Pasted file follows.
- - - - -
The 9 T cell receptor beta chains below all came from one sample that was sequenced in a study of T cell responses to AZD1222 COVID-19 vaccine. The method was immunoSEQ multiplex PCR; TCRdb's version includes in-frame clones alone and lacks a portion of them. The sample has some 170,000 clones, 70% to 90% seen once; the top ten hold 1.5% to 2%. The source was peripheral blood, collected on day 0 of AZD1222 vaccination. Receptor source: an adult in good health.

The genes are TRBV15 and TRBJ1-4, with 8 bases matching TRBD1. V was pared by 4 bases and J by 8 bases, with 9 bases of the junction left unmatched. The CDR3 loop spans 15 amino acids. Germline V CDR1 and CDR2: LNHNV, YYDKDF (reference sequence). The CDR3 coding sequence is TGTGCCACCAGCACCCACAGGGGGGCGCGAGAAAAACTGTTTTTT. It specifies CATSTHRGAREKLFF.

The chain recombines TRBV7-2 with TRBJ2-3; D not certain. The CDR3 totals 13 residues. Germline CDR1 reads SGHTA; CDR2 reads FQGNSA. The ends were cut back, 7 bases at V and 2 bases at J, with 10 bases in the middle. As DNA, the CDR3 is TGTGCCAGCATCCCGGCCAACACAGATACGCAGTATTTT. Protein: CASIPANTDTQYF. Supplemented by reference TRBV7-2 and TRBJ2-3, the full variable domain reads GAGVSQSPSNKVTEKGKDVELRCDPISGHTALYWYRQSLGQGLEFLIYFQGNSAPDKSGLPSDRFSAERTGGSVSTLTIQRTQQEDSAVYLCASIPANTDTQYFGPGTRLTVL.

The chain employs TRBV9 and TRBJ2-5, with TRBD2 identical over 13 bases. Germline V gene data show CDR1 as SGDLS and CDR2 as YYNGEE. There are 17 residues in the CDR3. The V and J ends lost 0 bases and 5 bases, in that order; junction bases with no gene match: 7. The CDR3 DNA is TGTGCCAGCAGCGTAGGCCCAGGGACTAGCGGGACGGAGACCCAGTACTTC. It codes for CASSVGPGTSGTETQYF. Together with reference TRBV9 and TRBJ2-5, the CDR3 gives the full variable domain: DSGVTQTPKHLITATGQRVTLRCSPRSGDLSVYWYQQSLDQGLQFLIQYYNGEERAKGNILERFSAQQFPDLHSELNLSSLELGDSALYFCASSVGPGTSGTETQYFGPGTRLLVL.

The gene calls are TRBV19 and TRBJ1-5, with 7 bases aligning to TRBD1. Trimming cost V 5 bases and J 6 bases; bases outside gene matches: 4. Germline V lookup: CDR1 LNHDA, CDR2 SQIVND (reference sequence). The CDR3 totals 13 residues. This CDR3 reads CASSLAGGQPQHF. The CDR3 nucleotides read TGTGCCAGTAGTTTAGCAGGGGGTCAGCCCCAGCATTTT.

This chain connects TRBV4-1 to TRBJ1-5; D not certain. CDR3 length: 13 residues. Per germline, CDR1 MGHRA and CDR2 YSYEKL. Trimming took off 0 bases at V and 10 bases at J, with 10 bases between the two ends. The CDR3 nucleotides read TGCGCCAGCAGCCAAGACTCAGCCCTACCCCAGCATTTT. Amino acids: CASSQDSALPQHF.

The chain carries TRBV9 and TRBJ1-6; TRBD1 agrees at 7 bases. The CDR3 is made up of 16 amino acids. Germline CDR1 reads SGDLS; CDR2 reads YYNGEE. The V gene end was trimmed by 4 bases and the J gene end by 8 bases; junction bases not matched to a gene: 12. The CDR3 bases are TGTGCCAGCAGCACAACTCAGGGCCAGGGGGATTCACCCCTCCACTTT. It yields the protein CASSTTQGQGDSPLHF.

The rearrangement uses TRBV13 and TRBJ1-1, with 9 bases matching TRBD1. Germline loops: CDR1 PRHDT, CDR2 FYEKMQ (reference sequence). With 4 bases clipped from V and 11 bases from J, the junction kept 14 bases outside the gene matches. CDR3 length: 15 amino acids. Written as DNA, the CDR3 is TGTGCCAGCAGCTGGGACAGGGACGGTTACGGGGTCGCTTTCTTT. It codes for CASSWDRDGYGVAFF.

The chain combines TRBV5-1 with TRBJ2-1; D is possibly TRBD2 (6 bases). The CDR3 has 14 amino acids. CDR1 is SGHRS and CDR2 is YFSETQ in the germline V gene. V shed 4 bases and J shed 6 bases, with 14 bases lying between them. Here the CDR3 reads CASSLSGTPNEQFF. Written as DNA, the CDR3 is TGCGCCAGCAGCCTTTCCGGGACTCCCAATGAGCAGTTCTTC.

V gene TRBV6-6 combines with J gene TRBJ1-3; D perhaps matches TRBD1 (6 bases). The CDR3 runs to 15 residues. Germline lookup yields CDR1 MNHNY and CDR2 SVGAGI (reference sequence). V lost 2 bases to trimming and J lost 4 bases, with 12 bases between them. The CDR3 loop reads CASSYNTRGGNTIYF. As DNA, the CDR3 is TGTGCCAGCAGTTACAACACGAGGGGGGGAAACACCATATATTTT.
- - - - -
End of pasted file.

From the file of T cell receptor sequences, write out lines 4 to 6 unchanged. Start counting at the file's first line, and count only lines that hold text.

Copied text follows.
The chain employs TRBV9 and TRBJ2-5, with TRBD2 identical over 13 bases. Germline V gene data show CDR1 as SGDLS and CDR2 as YYNGEE. There are 17 residues in the CDR3. The V and J ends lost 0 bases and 5 bases, in that order; junction bases with no gene match: 7. The CDR3 DNA is TGTGCCAGCAGCGTAGGCCCAGGGACTAGCGGGACGGAGACCCAGTACTTC. It codes for CASSVGPGTSGTETQYF. Together with reference TRBV9 and TRBJ2-5, the CDR3 gives the full variable domain: DSGVTQTPKHLITATGQRVTLRCSPRSGDLSVYWYQQSLDQGLQFLIQYYNGEERAKGNILERFSAQQFPDLHSELNLSSLELGDSALYFCASSVGPGTSGTETQYFGPGTRLLVL.

The gene calls are TRBV19 and TRBJ1-5, with 7 bases aligning to TRBD1. Trimming cost V 5 bases and J 6 bases; bases outside gene matches: 4. Germline V lookup: CDR1 LNHDA, CDR2 SQIVND (reference sequence). The CDR3 totals 13 residues. This CDR3 reads CASSLAGGQPQHF. The CDR3 nucleotides read TGTGCCAGTAGTTTAGCAGGGGGTCAGCCCCAGCATTTT.

This chain connects TRBV4-1 to TRBJ1-5; D not certain. CDR3 length: 13 residues. Per germline, CDR1 MGHRA and CDR2 YSYEKL. Trimming took off 0 bases at V and 10 bases at J, with 10 bases between the two ends. The CDR3 nucleotides read TGCGCCAGCAGCCAAGACTCAGCCCTACCCCAGCATTTT. Amino acids: CASSQDSALPQHF.